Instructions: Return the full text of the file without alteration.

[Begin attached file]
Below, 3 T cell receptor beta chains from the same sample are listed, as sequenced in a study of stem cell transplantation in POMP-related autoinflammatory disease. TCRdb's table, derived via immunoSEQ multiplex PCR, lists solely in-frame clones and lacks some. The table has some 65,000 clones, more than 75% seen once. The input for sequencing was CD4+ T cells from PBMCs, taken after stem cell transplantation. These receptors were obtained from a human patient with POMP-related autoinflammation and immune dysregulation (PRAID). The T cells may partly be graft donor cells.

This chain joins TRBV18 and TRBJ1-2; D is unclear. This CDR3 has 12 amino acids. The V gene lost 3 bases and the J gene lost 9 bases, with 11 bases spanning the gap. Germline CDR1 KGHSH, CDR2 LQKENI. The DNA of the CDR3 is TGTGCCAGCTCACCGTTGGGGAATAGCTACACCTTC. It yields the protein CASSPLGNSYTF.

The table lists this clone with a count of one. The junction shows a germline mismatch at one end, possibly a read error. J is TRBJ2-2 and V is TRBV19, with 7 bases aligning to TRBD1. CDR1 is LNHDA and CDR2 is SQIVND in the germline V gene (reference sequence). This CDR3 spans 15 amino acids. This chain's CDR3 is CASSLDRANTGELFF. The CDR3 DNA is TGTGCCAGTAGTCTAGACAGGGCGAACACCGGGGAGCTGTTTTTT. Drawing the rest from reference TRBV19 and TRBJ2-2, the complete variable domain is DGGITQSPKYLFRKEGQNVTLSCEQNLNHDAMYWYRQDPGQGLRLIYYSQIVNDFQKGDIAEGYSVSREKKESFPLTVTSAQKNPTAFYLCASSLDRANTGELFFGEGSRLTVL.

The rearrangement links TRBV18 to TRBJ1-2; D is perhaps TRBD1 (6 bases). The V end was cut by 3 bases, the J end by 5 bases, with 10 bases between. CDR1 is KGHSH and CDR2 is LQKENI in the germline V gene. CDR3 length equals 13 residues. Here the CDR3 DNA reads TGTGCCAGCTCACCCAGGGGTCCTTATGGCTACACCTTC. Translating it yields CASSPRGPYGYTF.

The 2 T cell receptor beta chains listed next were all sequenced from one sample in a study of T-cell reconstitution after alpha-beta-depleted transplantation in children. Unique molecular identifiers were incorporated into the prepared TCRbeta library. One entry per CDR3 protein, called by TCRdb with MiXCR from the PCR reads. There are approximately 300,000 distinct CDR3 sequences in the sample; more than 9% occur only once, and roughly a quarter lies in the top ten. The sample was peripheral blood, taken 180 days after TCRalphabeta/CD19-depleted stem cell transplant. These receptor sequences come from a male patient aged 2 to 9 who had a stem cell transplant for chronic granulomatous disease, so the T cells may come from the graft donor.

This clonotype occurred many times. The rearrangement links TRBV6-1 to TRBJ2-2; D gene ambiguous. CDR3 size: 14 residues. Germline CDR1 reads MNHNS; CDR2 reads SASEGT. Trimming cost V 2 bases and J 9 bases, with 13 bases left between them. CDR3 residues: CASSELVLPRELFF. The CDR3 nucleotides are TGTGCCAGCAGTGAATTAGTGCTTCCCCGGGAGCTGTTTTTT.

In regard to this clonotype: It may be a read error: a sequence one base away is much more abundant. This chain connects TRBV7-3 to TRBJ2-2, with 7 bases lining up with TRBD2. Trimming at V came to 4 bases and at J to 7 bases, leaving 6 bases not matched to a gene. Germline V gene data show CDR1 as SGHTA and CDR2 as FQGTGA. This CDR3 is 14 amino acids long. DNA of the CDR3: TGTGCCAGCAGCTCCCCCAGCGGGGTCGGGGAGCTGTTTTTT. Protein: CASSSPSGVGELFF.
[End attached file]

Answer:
Below, 3 T cell receptor beta chains from the same sample are listed, as sequenced in a study of stem cell transplantation in POMP-related autoinflammatory disease. TCRdb's table, derived via immunoSEQ multiplex PCR, lists solely in-frame clones and lacks some. The table has some 65,000 clones, more than 75% seen once. The input for sequencing was CD4+ T cells from PBMCs, taken after stem cell transplantation. These receptors were obtained from a human patient with POMP-related autoinflammation and immune dysregulation (PRAID). The T cells may partly be graft donor cells.

This chain joins TRBV18 and TRBJ1-2; D is unclear. This CDR3 has 12 amino acids. The V gene lost 3 bases and the J gene lost 9 bases, with 11 bases spanning the gap. Germline CDR1 KGHSH, CDR2 LQKENI. The DNA of the CDR3 is TGTGCCAGCTCACCGTTGGGGAATAGCTACACCTTC. It yields the protein CASSPLGNSYTF.

The table lists this clone with a count of one. The junction shows a germline mismatch at one end, possibly a read error. J is TRBJ2-2 and V is TRBV19, with 7 bases aligning to TRBD1. CDR1 is LNHDA and CDR2 is SQIVND in the germline V gene (reference sequence). This CDR3 spans 15 amino acids. This chain's CDR3 is CASSLDRANTGELFF. The CDR3 DNA is TGTGCCAGTAGTCTAGACAGGGCGAACACCGGGGAGCTGTTTTTT. Drawing the rest from reference TRBV19 and TRBJ2-2, the complete variable domain is DGGITQSPKYLFRKEGQNVTLSCEQNLNHDAMYWYRQDPGQGLRLIYYSQIVNDFQKGDIAEGYSVSREKKESFPLTVTSAQKNPTAFYLCASSLDRANTGELFFGEGSRLTVL.

The rearrangement links TRBV18 to TRBJ1-2; D is perhaps TRBD1 (6 bases). The V end was cut by 3 bases, the J end by 5 bases, with 10 bases between. CDR1 is KGHSH and CDR2 is LQKENI in the germline V gene. CDR3 length equals 13 residues. Here the CDR3 DNA reads TGTGCCAGCTCACCCAGGGGTCCTTATGGCTACACCTTC. Translating it yields CASSPRGPYGYTF.

The 2 T cell receptor beta chains listed next were all sequenced from one sample in a study of T-cell reconstitution after alpha-beta-depleted transplantation in children. Unique molecular identifiers were incorporated into the prepared TCRbeta library. One entry per CDR3 protein, called by TCRdb with MiXCR from the PCR reads. There are approximately 300,000 distinct CDR3 sequences in the sample; more than 9% occur only once, and roughly a quarter lies in the top ten. The sample was peripheral blood, taken 180 days after TCRalphabeta/CD19-depleted stem cell transplant. These receptor sequences come from a male patient aged 2 to 9 who had a stem cell transplant for chronic granulomatous disease, so the T cells may come from the graft donor.

This clonotype occurred many times. The rearrangement links TRBV6-1 to TRBJ2-2; D gene ambiguous. CDR3 size: 14 residues. Germline CDR1 reads MNHNS; CDR2 reads SASEGT. Trimming cost V 2 bases and J 9 bases, with 13 bases left between them. CDR3 residues: CASSELVLPRELFF. The CDR3 nucleotides are TGTGCCAGCAGTGAATTAGTGCTTCCCCGGGAGCTGTTTTTT.

In regard to this clonotype: It may be a read error: a sequence one base away is much more abundant. This chain connects TRBV7-3 to TRBJ2-2, with 7 bases lining up with TRBD2. Trimming at V came to 4 bases and at J to 7 bases, leaving 6 bases not matched to a gene. Germline V gene data show CDR1 as SGHTA and CDR2 as FQGTGA. This CDR3 is 14 amino acids long. DNA of the CDR3: TGTGCCAGCAGCTCCCCCAGCGGGGTCGGGGAGCTGTTTTTT. Protein: CASSSPSGVGELFF.